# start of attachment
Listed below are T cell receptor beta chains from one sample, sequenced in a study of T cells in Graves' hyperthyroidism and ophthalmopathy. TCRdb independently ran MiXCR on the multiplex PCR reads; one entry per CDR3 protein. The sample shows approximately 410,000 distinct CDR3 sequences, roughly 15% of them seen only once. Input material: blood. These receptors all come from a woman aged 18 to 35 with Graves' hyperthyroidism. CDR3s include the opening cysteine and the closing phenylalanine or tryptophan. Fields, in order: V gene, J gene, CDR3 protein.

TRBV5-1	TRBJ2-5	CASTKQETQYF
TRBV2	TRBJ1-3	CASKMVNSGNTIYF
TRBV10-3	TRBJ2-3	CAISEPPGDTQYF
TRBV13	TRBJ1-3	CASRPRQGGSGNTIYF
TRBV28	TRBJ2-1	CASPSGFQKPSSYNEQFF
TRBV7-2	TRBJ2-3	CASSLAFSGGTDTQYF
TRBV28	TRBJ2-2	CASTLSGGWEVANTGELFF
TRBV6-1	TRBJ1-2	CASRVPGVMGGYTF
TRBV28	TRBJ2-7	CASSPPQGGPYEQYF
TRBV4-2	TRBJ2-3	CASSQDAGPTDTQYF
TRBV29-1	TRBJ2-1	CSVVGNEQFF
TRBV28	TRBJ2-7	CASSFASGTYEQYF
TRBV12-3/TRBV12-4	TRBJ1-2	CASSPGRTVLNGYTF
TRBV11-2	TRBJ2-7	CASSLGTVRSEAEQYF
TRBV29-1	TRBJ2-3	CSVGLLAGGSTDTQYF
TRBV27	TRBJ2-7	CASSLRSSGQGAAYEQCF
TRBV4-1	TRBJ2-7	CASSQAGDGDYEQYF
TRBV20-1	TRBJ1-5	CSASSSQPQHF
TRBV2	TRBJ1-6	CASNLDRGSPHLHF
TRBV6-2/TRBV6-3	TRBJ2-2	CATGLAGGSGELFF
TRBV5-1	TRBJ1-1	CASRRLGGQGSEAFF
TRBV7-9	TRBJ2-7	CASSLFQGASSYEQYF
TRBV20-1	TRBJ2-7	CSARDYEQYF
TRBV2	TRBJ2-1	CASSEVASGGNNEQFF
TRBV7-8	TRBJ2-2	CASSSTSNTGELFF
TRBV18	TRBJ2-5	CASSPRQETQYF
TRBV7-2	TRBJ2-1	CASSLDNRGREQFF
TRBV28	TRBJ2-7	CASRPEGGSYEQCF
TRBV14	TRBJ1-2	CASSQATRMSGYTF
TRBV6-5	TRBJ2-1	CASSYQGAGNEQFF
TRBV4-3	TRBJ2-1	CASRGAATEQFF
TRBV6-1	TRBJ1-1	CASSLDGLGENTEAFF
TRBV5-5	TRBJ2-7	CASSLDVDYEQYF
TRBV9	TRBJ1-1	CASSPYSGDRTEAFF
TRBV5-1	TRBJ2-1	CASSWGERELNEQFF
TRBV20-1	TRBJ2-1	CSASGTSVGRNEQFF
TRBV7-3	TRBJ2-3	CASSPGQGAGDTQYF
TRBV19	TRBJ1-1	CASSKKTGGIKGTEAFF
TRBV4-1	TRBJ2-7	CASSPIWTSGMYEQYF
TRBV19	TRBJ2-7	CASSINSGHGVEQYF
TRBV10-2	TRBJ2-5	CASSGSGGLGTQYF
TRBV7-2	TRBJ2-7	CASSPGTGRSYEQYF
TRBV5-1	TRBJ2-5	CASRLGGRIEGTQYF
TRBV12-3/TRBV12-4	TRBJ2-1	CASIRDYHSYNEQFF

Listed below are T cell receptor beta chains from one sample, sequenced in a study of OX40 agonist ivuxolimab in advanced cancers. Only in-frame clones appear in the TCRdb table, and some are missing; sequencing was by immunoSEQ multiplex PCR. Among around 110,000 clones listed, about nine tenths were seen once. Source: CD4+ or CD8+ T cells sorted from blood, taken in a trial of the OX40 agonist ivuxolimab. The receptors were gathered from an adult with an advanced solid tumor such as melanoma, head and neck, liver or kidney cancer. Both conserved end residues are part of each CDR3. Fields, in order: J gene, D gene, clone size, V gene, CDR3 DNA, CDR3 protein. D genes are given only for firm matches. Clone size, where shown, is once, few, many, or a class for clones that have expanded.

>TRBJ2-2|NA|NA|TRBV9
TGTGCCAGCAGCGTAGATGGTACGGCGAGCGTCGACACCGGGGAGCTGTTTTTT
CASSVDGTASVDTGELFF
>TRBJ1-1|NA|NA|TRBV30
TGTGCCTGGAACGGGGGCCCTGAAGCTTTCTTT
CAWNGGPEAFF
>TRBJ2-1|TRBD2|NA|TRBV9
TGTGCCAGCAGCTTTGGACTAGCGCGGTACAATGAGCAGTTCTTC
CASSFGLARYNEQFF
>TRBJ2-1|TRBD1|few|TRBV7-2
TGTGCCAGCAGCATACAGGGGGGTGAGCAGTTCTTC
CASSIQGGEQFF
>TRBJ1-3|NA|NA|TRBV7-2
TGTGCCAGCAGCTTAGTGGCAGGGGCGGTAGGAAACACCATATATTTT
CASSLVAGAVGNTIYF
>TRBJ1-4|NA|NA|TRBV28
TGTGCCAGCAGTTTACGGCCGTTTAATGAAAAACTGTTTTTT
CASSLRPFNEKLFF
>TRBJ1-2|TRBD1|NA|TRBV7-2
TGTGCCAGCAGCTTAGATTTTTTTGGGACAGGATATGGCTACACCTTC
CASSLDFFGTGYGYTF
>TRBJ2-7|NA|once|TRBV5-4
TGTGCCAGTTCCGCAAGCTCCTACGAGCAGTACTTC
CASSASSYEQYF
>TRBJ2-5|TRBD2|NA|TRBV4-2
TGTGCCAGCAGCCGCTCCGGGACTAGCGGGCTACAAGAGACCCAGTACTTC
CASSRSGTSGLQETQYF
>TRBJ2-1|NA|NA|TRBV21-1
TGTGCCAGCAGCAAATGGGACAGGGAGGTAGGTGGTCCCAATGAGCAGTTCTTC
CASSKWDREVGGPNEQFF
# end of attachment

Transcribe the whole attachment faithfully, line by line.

Listed below are T cell receptor beta chains from one sample, sequenced in a study of T cells in Graves' hyperthyroidism and ophthalmopathy. TCRdb independently ran MiXCR on the multiplex PCR reads; one entry per CDR3 protein. The sample shows approximately 410,000 distinct CDR3 sequences, roughly 15% of them seen only once. Input material: blood. These receptors all come from a woman aged 18 to 35 with Graves' hyperthyroidism. CDR3s include the opening cysteine and the closing phenylalanine or tryptophan. Fields, in order: V gene, J gene, CDR3 protein.

TRBV5-1	TRBJ2-5	CASTKQETQYF
TRBV2	TRBJ1-3	CASKMVNSGNTIYF
TRBV10-3	TRBJ2-3	CAISEPPGDTQYF
TRBV13	TRBJ1-3	CASRPRQGGSGNTIYF
TRBV28	TRBJ2-1	CASPSGFQKPSSYNEQFF
TRBV7-2	TRBJ2-3	CASSLAFSGGTDTQYF
TRBV28	TRBJ2-2	CASTLSGGWEVANTGELFF
TRBV6-1	TRBJ1-2	CASRVPGVMGGYTF
TRBV28	TRBJ2-7	CASSPPQGGPYEQYF
TRBV4-2	TRBJ2-3	CASSQDAGPTDTQYF
TRBV29-1	TRBJ2-1	CSVVGNEQFF
TRBV28	TRBJ2-7	CASSFASGTYEQYF
TRBV12-3/TRBV12-4	TRBJ1-2	CASSPGRTVLNGYTF
TRBV11-2	TRBJ2-7	CASSLGTVRSEAEQYF
TRBV29-1	TRBJ2-3	CSVGLLAGGSTDTQYF
TRBV27	TRBJ2-7	CASSLRSSGQGAAYEQCF
TRBV4-1	TRBJ2-7	CASSQAGDGDYEQYF
TRBV20-1	TRBJ1-5	CSASSSQPQHF
TRBV2	TRBJ1-6	CASNLDRGSPHLHF
TRBV6-2/TRBV6-3	TRBJ2-2	CATGLAGGSGELFF
TRBV5-1	TRBJ1-1	CASRRLGGQGSEAFF
TRBV7-9	TRBJ2-7	CASSLFQGASSYEQYF
TRBV20-1	TRBJ2-7	CSARDYEQYF
TRBV2	TRBJ2-1	CASSEVASGGNNEQFF
TRBV7-8	TRBJ2-2	CASSSTSNTGELFF
TRBV18	TRBJ2-5	CASSPRQETQYF
TRBV7-2	TRBJ2-1	CASSLDNRGREQFF
TRBV28	TRBJ2-7	CASRPEGGSYEQCF
TRBV14	TRBJ1-2	CASSQATRMSGYTF
TRBV6-5	TRBJ2-1	CASSYQGAGNEQFF
TRBV4-3	TRBJ2-1	CASRGAATEQFF
TRBV6-1	TRBJ1-1	CASSLDGLGENTEAFF
TRBV5-5	TRBJ2-7	CASSLDVDYEQYF
TRBV9	TRBJ1-1	CASSPYSGDRTEAFF
TRBV5-1	TRBJ2-1	CASSWGERELNEQFF
TRBV20-1	TRBJ2-1	CSASGTSVGRNEQFF
TRBV7-3	TRBJ2-3	CASSPGQGAGDTQYF
TRBV19	TRBJ1-1	CASSKKTGGIKGTEAFF
TRBV4-1	TRBJ2-7	CASSPIWTSGMYEQYF
TRBV19	TRBJ2-7	CASSINSGHGVEQYF
TRBV10-2	TRBJ2-5	CASSGSGGLGTQYF
TRBV7-2	TRBJ2-7	CASSPGTGRSYEQYF
TRBV5-1	TRBJ2-5	CASRLGGRIEGTQYF
TRBV12-3/TRBV12-4	TRBJ2-1	CASIRDYHSYNEQFF

Listed below are T cell receptor beta chains from one sample, sequenced in a study of OX40 agonist ivuxolimab in advanced cancers. Only in-frame clones appear in the TCRdb table, and some are missing; sequencing was by immunoSEQ multiplex PCR. Among around 110,000 clones listed, about nine tenths were seen once. Source: CD4+ or CD8+ T cells sorted from blood, taken in a trial of the OX40 agonist ivuxolimab. The receptors were gathered from an adult with an advanced solid tumor such as melanoma, head and neck, liver or kidney cancer. Both conserved end residues are part of each CDR3. Fields, in order: J gene, D gene, clone size, V gene, CDR3 DNA, CDR3 protein. D genes are given only for firm matches. Clone size, where shown, is once, few, many, or a class for clones that have expanded.

>TRBJ2-2|NA|NA|TRBV9
TGTGCCAGCAGCGTAGATGGTACGGCGAGCGTCGACACCGGGGAGCTGTTTTTT
CASSVDGTASVDTGELFF
>TRBJ1-1|NA|NA|TRBV30
TGTGCCTGGAACGGGGGCCCTGAAGCTTTCTTT
CAWNGGPEAFF
>TRBJ2-1|TRBD2|NA|TRBV9
TGTGCCAGCAGCTTTGGACTAGCGCGGTACAATGAGCAGTTCTTC
CASSFGLARYNEQFF
>TRBJ2-1|TRBD1|few|TRBV7-2
TGTGCCAGCAGCATACAGGGGGGTGAGCAGTTCTTC
CASSIQGGEQFF
>TRBJ1-3|NA|NA|TRBV7-2
TGTGCCAGCAGCTTAGTGGCAGGGGCGGTAGGAAACACCATATATTTT
CASSLVAGAVGNTIYF
>TRBJ1-4|NA|NA|TRBV28
TGTGCCAGCAGTTTACGGCCGTTTAATGAAAAACTGTTTTTT
CASSLRPFNEKLFF
>TRBJ1-2|TRBD1|NA|TRBV7-2
TGTGCCAGCAGCTTAGATTTTTTTGGGACAGGATATGGCTACACCTTC
CASSLDFFGTGYGYTF
>TRBJ2-7|NA|once|TRBV5-4
TGTGCCAGTTCCGCAAGCTCCTACGAGCAGTACTTC
CASSASSYEQYF
>TRBJ2-5|TRBD2|NA|TRBV4-2
TGTGCCAGCAGCCGCTCCGGGACTAGCGGGCTACAAGAGACCCAGTACTTC
CASSRSGTSGLQETQYF
>TRBJ2-1|NA|NA|TRBV21-1
TGTGCCAGCAGCAAATGGGACAGGGAGGTAGGTGGTCCCAATGAGCAGTTCTTC
CASSKWDREVGGPNEQFF